At Pleasure Legal Meaning

Persons appointed by the Sovereign to serve the Crown and who have no limit on the length of time they perform their particular office – for example, Governors General and Ministers of the Crown – must serve Her Majesty at will. In Canada, provincial lieutenant governors are appointed by the federal representative of the Canadian monarch, the Governor General, and are therefore designated in the Constitution Act, 1867 as “at the discretion of the Governor General.” [1] Similarly, Australian Ministers of State are appointed by the Constitution Act of the Commonwealth of Australia, 1900 to serve “to the delight of the Governor-General.” [2] At Her Majesty`s Discretion (sometimes abbreviated for the pleasure of the King or, if the reigning monarch is a woman, after the pleasure of Her Majesty or the Queen) is a legal art term that refers to the indefinite or indefinite period of service of certain appointed officials or the indefinite sentences of certain prisoners. It is based on the thesis that all legitimate powers of government emanate from the Crown. Originating in the United Kingdom, it is now used in Commonwealth empires, Lesotho, Eswatini, Brunei and monarchies outside the Commonwealth (such as Spain, the Netherlands, Belgium, Luxembourg, Liechtenstein, Monaco, Norway, Sweden, Denmark, Thailand, Cambodia, Oman and Japan). In areas where the monarch is represented by a governor general, governor or administrator, the term may be changed at the discretion of the governor, since the governor general, governor, lieutenant governor or administrator is the king`s personal representative in the country, state or province. The term is used to describe indefinite detention in prison; [3] A judge may decide that a person is “imprisoned at Her Majesty`s discretion” for serious crimes or a successful insanity plea. [4] It is sometimes used when there is a high risk of committing a crime again. However, it is most often used for juvenile offenders, usually as a substitute for a life sentence (which can take much longer for younger offenders). For example, section 90 of the United Kingdom`s Powers of Criminal Courts (Sentencing) Act 2000 (which covers only England and Wales) states: “If a person convicted of murder or any other offence for which the penalty is provided for such as life imprisonment appears to be under 18 years of age at the time the offence is committed, the court shall order him (notwithstanding any provision of this Act or any other Act) to be imprisoned at Her Majesty`s discretion. [5] n. 1) to exercise a right. 2) Pleasure.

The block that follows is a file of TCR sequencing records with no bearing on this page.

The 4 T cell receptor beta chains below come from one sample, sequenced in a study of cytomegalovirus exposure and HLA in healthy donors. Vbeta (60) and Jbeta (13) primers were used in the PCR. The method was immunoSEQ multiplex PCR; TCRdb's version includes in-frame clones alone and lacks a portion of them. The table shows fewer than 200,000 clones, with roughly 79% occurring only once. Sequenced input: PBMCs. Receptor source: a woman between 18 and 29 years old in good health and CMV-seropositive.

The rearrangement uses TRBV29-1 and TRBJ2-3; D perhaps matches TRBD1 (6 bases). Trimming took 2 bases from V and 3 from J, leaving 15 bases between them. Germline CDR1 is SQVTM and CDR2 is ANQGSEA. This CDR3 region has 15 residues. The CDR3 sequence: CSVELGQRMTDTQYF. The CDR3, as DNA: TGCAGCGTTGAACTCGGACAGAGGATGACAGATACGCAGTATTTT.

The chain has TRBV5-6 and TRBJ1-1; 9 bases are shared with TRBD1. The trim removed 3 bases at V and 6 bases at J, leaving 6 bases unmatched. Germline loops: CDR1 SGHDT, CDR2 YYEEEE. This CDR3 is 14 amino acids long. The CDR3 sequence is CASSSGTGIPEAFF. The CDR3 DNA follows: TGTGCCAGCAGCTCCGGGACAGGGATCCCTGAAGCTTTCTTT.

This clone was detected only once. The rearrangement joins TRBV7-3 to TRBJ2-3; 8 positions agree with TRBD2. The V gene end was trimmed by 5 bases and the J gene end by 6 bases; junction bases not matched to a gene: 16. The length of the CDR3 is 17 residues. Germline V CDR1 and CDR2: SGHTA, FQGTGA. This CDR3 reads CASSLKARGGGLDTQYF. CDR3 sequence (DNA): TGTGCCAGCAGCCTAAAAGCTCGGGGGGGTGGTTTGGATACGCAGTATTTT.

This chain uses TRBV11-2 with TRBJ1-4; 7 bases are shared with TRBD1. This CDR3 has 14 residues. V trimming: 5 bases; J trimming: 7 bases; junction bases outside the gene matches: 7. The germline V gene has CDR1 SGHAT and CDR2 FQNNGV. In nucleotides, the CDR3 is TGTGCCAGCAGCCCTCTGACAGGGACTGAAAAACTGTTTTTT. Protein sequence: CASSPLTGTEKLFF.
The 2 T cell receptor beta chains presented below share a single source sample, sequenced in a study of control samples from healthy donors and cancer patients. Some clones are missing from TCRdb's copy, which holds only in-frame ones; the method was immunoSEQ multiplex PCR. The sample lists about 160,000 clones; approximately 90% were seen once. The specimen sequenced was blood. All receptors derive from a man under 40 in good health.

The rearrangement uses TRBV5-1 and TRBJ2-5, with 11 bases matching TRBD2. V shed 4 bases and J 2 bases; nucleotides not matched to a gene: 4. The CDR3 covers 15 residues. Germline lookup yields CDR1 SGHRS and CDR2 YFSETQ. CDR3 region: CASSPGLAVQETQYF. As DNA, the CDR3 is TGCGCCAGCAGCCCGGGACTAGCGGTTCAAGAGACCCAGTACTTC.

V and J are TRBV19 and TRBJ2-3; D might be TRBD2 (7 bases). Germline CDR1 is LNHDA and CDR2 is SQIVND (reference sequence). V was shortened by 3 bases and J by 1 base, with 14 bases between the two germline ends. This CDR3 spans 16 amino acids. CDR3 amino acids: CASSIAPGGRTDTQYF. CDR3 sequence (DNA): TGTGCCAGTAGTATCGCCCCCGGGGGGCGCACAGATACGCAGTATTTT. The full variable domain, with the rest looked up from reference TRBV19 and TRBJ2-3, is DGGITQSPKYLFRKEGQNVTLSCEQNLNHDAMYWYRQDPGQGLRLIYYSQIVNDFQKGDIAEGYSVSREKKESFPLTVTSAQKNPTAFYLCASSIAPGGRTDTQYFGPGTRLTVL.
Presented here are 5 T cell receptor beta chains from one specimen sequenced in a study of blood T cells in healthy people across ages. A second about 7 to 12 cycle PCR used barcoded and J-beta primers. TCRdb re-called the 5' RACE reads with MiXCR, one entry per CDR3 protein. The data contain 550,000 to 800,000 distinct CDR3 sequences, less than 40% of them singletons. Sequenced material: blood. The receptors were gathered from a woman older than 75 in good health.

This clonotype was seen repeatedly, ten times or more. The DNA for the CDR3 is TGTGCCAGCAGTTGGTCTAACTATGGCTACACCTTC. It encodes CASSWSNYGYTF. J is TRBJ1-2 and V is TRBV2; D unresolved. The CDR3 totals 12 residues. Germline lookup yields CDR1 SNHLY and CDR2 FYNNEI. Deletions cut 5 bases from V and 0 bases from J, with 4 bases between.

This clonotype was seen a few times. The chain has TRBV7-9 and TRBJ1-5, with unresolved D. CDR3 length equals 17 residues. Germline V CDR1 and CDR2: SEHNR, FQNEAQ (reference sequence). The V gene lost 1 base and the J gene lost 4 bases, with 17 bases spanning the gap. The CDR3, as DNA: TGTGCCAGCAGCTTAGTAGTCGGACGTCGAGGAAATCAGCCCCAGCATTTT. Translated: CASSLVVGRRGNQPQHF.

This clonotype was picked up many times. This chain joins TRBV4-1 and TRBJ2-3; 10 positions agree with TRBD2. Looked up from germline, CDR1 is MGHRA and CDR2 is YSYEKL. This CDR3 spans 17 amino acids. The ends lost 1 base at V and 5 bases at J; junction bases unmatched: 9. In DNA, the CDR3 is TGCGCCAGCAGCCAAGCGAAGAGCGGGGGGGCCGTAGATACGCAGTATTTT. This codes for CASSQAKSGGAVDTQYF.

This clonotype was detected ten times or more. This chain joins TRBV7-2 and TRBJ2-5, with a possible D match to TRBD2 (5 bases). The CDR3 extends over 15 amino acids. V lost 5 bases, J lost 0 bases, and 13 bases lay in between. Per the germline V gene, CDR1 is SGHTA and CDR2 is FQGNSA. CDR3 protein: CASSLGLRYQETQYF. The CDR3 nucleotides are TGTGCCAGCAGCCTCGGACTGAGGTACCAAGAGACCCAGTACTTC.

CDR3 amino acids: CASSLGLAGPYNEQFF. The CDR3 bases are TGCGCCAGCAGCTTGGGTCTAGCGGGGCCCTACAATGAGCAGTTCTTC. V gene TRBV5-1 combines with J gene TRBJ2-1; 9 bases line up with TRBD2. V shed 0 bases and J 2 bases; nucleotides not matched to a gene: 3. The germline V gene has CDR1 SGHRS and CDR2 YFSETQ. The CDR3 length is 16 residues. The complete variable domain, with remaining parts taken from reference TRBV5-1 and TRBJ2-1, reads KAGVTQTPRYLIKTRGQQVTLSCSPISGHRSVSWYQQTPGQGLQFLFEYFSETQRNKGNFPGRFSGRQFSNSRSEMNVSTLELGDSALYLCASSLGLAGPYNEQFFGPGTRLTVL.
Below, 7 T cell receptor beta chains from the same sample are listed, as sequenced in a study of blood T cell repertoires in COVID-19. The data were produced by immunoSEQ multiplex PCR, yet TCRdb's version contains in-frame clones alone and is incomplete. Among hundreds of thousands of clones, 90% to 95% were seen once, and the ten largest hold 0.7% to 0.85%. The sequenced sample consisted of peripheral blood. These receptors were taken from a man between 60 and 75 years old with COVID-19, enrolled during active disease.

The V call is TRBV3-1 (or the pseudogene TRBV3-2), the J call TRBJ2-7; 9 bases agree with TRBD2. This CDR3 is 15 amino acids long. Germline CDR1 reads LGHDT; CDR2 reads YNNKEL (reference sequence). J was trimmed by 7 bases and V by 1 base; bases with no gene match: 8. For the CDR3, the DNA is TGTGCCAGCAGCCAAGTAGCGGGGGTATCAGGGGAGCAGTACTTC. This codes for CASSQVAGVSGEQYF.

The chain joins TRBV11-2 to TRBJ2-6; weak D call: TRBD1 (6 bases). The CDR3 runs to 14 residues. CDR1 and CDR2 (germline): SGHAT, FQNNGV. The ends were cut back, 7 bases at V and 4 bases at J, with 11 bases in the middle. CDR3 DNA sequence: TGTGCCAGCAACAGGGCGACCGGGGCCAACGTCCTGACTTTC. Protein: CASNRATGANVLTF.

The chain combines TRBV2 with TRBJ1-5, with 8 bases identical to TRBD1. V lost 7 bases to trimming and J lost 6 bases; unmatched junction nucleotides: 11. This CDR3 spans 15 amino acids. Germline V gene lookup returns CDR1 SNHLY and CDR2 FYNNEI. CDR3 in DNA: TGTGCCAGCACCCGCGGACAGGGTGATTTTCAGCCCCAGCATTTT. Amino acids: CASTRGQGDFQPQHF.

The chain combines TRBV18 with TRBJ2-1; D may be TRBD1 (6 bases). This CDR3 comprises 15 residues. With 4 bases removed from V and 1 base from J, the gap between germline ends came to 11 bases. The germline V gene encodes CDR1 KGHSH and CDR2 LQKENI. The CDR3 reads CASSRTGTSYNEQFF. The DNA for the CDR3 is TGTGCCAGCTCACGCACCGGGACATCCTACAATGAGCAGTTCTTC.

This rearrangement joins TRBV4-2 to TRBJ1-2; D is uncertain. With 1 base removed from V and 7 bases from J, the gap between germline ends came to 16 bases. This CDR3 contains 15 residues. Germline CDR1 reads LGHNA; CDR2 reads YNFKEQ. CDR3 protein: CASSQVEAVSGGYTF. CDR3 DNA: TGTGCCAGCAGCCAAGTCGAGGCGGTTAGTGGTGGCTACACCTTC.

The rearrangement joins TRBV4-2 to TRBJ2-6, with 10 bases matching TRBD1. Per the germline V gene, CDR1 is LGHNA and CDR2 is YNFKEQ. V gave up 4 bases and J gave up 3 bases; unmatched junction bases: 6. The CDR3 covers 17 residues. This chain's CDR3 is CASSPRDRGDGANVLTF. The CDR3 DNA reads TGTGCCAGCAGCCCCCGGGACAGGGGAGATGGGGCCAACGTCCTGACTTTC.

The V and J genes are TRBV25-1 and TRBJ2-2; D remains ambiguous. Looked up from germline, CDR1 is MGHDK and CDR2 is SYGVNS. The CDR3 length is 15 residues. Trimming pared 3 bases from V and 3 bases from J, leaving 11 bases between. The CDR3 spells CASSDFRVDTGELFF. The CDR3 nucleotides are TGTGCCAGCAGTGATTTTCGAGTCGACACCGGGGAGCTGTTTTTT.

and (3) the use of funds or the occupation of real estate. Sometimes this is used in the term “silent enjoyment”, which means that one has the right to be free from noise or disturbance. In the United States and Russia, the corresponding standard for political appointments is called “at the will of the president” (Russian: по усмотрению президента, po usmotreniyu prezidenta). [15] “For the pleasure (of someone)” dictionary, Merriam-Webster, Retrieved 2 October 2022. The exercise of a right; The possession and realization of a right or privilege. Comfort, comfort, contentment, lightness, happiness, pleasure and contentment. These include the beneficial use, interest and purpose for which the goods may be used and imply the right to profits and income derived therefrom. Prisoners held at Her Majesty`s discretion are regularly reviewed to determine whether their sentence can be considered complete; Although this power has traditionally been in the hands of the monarch, such checks are now carried out in place of others – for example, by the Minister of Justice in England and Wales. It also lays down minimum periods before which the detainee may not be released; in England and Wales, these were originally set by the Home Secretary, but since 30 November 2000 they have been determined by the trial judge.

[6] Inmate sentences are generally considered complete if the review body is “satisfied that the offender`s attitude and behaviour have changed significantly.” [6] A fundamental and well-established rule of law. A fundamental truth or undisputed legal doctrine; a given legal principle that is clear and does not need to be proven. In Commonwealth republics such as Botswana[7], India[8], Kenya[9], Pakistan, Singapore[10] and South Africa[11] and some non-Commonwealth republics such as Brazil, Egypt, Finland, France, Iceland, Ireland, Italy, South Korea, Mexico, Montenegro, Poland and Serbia, the term “during the pleasure of the president” is used. In Malaysia, the phrase “at the will of the Yang di-Pertuan Agong” is used at the federal level[14] and “at the discretion of the sultan/ruler/governor” at the state level. PLEASURE. The right that a person has to receive all the proceeds of a thing for its necessity, use or pleasure. 1 Definition found for this term. Definitions are presented in the order in which the source books were published (most recent first). A position or position whose incumbent may be dismissed at any time without giving reasons. Can you find the past winners of the National Spelli. Subscribe to America`s largest dictionary and get thousands of additional definitions and advanced search – ad-free! In Hong Kong, after the transfer of its sovereignty to China in 1997, the term was changed to “at the discretion of the executive” (Chinese: 等候行政長官的酌情決定). [12] Subsequently, this became inconsistent with the separation of powers enshrined in the Basic Law by Judge Michael Hartmann in Yau Kwong Man v.

Secretary of Security. [13] A principle forms the basis for the development of other laws and regulations.